Wednesday, May 11, 2011

American Idle

In 1954, about 96 percent of American men between 25 and 54 worked. Today it's around 80 percent.

One-fifth of all men of prime working age are not working.

American Idle, indeed.

Columnist David Brooks, writing in the New York Times on May 12, delivers some powerful (and thought-provoking) thoughts on the subject. Read the whole article here.

Consider these sobering facts:
  • Part of the problem is human capital. More American men lack the emotional and professional skills they need. The Bureau of Labor Statistics reports 35 percent of those without a high school diploma are out of the labor force, compared with less than 10 percent of those with a college degree.
  • Part of the problem has to do with structural changes in the economy. Sectors like government, health care and leisure have grown, generating jobs for college grads. Manufacturing, agriculture and energy haven't been generating more jobs, as companies use machines or foreign workers.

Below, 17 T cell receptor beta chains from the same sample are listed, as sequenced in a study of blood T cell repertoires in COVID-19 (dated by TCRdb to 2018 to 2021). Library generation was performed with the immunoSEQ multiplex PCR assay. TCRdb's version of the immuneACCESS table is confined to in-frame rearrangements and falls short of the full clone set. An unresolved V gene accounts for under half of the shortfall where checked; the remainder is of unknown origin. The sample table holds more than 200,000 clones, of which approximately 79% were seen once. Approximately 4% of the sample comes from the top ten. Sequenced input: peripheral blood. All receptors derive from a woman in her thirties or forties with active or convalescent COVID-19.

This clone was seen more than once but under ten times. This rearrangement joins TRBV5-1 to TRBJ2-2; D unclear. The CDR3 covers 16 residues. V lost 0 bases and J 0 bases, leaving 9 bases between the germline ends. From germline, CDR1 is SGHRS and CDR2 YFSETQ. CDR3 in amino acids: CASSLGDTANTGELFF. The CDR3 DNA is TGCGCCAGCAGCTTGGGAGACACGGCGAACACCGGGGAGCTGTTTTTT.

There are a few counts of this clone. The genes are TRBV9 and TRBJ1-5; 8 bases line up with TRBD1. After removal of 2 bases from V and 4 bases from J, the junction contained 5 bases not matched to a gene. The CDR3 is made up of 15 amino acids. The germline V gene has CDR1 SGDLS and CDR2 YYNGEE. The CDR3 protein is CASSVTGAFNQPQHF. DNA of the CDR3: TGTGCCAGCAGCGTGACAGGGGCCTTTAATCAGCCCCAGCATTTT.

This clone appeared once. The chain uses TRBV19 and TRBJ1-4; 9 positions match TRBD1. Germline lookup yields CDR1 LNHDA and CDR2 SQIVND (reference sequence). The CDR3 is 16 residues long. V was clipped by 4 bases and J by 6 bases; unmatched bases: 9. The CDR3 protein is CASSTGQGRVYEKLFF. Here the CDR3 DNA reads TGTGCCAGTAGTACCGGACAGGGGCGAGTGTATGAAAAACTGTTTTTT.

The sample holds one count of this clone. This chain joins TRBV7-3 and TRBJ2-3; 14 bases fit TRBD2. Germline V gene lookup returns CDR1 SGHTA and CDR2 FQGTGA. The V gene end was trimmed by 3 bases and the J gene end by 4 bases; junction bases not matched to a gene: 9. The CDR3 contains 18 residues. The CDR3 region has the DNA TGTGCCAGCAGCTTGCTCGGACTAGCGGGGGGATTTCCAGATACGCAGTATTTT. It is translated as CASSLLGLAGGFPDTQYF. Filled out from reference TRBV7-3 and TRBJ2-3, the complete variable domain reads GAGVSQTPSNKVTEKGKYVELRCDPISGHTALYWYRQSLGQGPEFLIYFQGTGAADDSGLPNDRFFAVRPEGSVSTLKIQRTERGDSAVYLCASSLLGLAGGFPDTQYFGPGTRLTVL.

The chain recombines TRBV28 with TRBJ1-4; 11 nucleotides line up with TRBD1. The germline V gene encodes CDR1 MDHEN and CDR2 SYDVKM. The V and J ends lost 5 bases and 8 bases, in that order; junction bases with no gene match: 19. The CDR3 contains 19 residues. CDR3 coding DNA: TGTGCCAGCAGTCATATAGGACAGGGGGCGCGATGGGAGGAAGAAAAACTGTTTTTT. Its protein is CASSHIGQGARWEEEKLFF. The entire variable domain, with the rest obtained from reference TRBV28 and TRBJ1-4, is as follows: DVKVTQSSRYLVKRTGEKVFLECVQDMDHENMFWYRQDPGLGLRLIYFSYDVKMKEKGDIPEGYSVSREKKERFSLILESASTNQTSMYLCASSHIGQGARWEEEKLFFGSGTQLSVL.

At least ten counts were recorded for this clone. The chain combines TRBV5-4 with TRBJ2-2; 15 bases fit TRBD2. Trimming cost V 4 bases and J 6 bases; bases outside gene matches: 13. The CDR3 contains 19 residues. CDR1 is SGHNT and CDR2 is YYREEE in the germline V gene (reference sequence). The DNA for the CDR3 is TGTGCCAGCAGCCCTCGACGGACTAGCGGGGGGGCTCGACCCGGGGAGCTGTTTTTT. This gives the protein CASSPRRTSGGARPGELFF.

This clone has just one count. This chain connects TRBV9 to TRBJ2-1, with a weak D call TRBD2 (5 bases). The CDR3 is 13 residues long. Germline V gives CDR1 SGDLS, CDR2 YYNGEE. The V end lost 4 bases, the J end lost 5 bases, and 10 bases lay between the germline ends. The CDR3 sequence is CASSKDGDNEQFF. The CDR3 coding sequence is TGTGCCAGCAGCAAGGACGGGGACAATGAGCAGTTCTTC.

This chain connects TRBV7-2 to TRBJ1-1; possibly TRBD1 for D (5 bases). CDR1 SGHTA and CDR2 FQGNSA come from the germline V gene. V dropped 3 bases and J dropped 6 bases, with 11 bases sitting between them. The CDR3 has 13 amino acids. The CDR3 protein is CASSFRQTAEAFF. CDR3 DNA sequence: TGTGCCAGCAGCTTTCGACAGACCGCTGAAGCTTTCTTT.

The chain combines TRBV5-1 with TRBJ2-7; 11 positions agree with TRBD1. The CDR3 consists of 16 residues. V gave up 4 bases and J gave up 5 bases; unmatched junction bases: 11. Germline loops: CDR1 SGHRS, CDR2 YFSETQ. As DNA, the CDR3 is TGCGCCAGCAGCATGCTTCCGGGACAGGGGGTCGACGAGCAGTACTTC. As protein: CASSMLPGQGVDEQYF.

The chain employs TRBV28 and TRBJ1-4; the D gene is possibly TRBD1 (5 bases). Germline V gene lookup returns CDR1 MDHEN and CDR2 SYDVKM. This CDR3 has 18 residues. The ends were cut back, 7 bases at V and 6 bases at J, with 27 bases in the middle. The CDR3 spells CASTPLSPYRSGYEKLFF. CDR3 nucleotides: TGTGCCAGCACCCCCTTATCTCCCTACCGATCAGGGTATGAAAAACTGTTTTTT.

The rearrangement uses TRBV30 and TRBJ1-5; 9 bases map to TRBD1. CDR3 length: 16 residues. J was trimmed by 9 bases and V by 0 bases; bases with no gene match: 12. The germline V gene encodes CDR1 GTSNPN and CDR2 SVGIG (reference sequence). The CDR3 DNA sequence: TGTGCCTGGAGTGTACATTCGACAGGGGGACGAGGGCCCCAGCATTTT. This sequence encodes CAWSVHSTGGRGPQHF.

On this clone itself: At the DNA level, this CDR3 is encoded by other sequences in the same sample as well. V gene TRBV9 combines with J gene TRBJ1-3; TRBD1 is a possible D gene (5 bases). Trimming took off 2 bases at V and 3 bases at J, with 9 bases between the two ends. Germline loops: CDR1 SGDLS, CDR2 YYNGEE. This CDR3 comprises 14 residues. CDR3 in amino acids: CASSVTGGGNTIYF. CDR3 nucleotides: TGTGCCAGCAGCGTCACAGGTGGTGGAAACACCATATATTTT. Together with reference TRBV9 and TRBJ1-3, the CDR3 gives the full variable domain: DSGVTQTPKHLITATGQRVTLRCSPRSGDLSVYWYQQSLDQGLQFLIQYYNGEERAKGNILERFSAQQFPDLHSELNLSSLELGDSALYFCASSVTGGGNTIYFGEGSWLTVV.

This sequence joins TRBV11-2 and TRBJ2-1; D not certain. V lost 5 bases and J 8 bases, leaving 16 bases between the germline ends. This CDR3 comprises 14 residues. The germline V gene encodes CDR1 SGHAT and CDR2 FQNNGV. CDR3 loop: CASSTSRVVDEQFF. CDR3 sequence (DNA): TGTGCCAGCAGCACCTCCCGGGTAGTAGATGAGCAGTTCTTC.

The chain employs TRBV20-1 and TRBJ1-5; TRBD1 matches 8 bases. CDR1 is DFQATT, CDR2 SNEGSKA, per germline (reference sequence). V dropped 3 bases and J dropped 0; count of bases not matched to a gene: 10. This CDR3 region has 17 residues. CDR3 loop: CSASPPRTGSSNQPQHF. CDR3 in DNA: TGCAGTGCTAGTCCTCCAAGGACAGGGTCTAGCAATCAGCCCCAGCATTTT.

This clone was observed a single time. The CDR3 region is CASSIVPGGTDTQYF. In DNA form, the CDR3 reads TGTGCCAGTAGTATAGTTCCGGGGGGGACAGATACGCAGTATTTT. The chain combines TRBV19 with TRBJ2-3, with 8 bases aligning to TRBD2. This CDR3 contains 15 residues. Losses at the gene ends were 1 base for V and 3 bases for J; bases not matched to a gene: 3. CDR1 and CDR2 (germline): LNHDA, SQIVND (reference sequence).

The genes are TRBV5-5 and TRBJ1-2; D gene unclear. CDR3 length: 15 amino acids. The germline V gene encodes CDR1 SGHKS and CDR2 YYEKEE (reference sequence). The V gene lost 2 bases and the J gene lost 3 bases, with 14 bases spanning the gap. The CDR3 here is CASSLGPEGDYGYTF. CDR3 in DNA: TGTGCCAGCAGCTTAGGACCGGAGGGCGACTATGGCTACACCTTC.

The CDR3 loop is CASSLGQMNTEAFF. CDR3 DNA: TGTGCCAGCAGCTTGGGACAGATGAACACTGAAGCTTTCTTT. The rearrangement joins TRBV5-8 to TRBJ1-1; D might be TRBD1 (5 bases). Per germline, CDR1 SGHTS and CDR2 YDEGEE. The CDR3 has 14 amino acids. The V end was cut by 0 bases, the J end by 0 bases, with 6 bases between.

• Probably more men are idle now than at any time since the Great Depression. This time the problem is mostly structural, not cyclical. They will find it hard to attract spouses. Many will pick up habits that have a corrosive cultural influence on those around them. The country won't benefit from their potential.
Bringing the missing fifth back into the labor market and using their capabilities will require money. If this were a smart country, we'd be debating how to shift money from programs that provide comfort toward those that spark reinvigoration.

But we probably won't.

What are the implications for ChurchWorld?

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